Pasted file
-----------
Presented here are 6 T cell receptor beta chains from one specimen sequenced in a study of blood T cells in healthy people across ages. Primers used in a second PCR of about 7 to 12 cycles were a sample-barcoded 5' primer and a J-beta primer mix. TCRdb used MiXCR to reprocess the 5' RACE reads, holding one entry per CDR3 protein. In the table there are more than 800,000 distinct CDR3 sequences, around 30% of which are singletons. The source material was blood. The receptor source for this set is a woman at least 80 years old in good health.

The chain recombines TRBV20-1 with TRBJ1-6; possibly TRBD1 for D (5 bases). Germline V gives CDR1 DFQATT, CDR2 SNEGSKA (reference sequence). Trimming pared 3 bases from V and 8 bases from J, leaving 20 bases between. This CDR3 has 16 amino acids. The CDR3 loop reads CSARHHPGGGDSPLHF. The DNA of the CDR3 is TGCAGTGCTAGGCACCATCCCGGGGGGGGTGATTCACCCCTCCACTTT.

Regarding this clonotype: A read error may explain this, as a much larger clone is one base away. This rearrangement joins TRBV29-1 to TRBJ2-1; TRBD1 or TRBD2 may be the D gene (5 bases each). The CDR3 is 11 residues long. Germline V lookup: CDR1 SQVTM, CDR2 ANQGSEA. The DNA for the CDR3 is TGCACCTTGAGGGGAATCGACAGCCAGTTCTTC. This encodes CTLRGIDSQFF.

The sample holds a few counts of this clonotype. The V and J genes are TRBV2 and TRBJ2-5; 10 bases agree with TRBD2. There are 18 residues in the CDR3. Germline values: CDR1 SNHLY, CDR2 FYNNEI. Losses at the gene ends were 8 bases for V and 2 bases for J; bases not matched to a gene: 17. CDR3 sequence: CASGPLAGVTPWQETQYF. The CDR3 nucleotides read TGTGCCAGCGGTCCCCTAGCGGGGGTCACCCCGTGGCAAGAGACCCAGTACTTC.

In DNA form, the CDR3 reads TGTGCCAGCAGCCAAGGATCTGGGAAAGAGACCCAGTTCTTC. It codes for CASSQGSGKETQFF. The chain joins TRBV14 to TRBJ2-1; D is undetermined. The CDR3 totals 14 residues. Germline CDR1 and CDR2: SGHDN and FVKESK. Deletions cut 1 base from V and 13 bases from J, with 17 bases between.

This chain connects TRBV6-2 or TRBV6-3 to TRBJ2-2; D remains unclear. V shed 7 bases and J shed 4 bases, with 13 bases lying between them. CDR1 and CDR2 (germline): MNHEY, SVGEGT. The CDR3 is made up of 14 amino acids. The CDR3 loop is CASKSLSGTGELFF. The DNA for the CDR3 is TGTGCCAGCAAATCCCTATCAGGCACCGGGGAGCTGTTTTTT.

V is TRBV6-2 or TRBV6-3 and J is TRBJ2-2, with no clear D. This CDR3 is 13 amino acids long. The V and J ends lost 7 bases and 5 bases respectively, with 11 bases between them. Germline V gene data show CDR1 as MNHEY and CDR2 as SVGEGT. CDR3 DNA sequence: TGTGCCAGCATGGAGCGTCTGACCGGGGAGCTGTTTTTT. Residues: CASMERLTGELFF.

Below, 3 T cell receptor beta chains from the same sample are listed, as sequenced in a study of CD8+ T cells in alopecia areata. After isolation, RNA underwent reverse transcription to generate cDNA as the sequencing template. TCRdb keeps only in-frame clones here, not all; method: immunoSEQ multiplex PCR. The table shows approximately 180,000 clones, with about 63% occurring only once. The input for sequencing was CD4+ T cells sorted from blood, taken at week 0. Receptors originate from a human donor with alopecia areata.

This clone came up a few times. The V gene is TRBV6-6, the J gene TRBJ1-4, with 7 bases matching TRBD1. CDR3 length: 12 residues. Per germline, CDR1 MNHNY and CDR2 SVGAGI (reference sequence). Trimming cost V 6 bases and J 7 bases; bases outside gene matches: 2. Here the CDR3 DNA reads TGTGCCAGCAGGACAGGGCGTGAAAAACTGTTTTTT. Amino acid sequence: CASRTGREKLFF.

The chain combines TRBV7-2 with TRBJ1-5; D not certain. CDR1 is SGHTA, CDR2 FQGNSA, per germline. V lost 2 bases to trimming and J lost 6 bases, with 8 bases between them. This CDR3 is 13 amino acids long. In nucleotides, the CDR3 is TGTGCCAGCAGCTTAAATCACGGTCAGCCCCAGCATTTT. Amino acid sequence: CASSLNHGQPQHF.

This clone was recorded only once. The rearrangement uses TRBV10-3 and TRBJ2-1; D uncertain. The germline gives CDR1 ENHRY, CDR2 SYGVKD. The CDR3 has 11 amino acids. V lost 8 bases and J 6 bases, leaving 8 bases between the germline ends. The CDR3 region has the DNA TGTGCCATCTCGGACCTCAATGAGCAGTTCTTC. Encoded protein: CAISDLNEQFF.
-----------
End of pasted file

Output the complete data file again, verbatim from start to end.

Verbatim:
Presented here are 6 T cell receptor beta chains from one specimen sequenced in a study of blood T cells in healthy people across ages. Primers used in a second PCR of about 7 to 12 cycles were a sample-barcoded 5' primer and a J-beta primer mix. TCRdb used MiXCR to reprocess the 5' RACE reads, holding one entry per CDR3 protein. In the table there are more than 800,000 distinct CDR3 sequences, around 30% of which are singletons. The source material was blood. The receptor source for this set is a woman at least 80 years old in good health.

The chain recombines TRBV20-1 with TRBJ1-6; possibly TRBD1 for D (5 bases). Germline V gives CDR1 DFQATT, CDR2 SNEGSKA (reference sequence). Trimming pared 3 bases from V and 8 bases from J, leaving 20 bases between. This CDR3 has 16 amino acids. The CDR3 loop reads CSARHHPGGGDSPLHF. The DNA of the CDR3 is TGCAGTGCTAGGCACCATCCCGGGGGGGGTGATTCACCCCTCCACTTT.

Regarding this clonotype: A read error may explain this, as a much larger clone is one base away. This rearrangement joins TRBV29-1 to TRBJ2-1; TRBD1 or TRBD2 may be the D gene (5 bases each). The CDR3 is 11 residues long. Germline V lookup: CDR1 SQVTM, CDR2 ANQGSEA. The DNA for the CDR3 is TGCACCTTGAGGGGAATCGACAGCCAGTTCTTC. This encodes CTLRGIDSQFF.

The sample holds a few counts of this clonotype. The V and J genes are TRBV2 and TRBJ2-5; 10 bases agree with TRBD2. There are 18 residues in the CDR3. Germline values: CDR1 SNHLY, CDR2 FYNNEI. Losses at the gene ends were 8 bases for V and 2 bases for J; bases not matched to a gene: 17. CDR3 sequence: CASGPLAGVTPWQETQYF. The CDR3 nucleotides read TGTGCCAGCGGTCCCCTAGCGGGGGTCACCCCGTGGCAAGAGACCCAGTACTTC.

In DNA form, the CDR3 reads TGTGCCAGCAGCCAAGGATCTGGGAAAGAGACCCAGTTCTTC. It codes for CASSQGSGKETQFF. The chain joins TRBV14 to TRBJ2-1; D is undetermined. The CDR3 totals 14 residues. Germline CDR1 and CDR2: SGHDN and FVKESK. Deletions cut 1 base from V and 13 bases from J, with 17 bases between.

This chain connects TRBV6-2 or TRBV6-3 to TRBJ2-2; D remains unclear. V shed 7 bases and J shed 4 bases, with 13 bases lying between them. CDR1 and CDR2 (germline): MNHEY, SVGEGT. The CDR3 is made up of 14 amino acids. The CDR3 loop is CASKSLSGTGELFF. The DNA for the CDR3 is TGTGCCAGCAAATCCCTATCAGGCACCGGGGAGCTGTTTTTT.

V is TRBV6-2 or TRBV6-3 and J is TRBJ2-2, with no clear D. This CDR3 is 13 amino acids long. The V and J ends lost 7 bases and 5 bases respectively, with 11 bases between them. Germline V gene data show CDR1 as MNHEY and CDR2 as SVGEGT. CDR3 DNA sequence: TGTGCCAGCATGGAGCGTCTGACCGGGGAGCTGTTTTTT. Residues: CASMERLTGELFF.

Below, 3 T cell receptor beta chains from the same sample are listed, as sequenced in a study of CD8+ T cells in alopecia areata. After isolation, RNA underwent reverse transcription to generate cDNA as the sequencing template. TCRdb keeps only in-frame clones here, not all; method: immunoSEQ multiplex PCR. The table shows approximately 180,000 clones, with about 63% occurring only once. The input for sequencing was CD4+ T cells sorted from blood, taken at week 0. Receptors originate from a human donor with alopecia areata.

This clone came up a few times. The V gene is TRBV6-6, the J gene TRBJ1-4, with 7 bases matching TRBD1. CDR3 length: 12 residues. Per germline, CDR1 MNHNY and CDR2 SVGAGI (reference sequence). Trimming cost V 6 bases and J 7 bases; bases outside gene matches: 2. Here the CDR3 DNA reads TGTGCCAGCAGGACAGGGCGTGAAAAACTGTTTTTT. Amino acid sequence: CASRTGREKLFF.

The chain combines TRBV7-2 with TRBJ1-5; D not certain. CDR1 is SGHTA, CDR2 FQGNSA, per germline. V lost 2 bases to trimming and J lost 6 bases, with 8 bases between them. This CDR3 is 13 amino acids long. In nucleotides, the CDR3 is TGTGCCAGCAGCTTAAATCACGGTCAGCCCCAGCATTTT. Amino acid sequence: CASSLNHGQPQHF.

This clone was recorded only once. The rearrangement uses TRBV10-3 and TRBJ2-1; D uncertain. The germline gives CDR1 ENHRY, CDR2 SYGVKD. The CDR3 has 11 amino acids. V lost 8 bases and J 6 bases, leaving 8 bases between the germline ends. The CDR3 region has the DNA TGTGCCATCTCGGACCTCAATGAGCAGTTCTTC. Encoded protein: CAISDLNEQFF.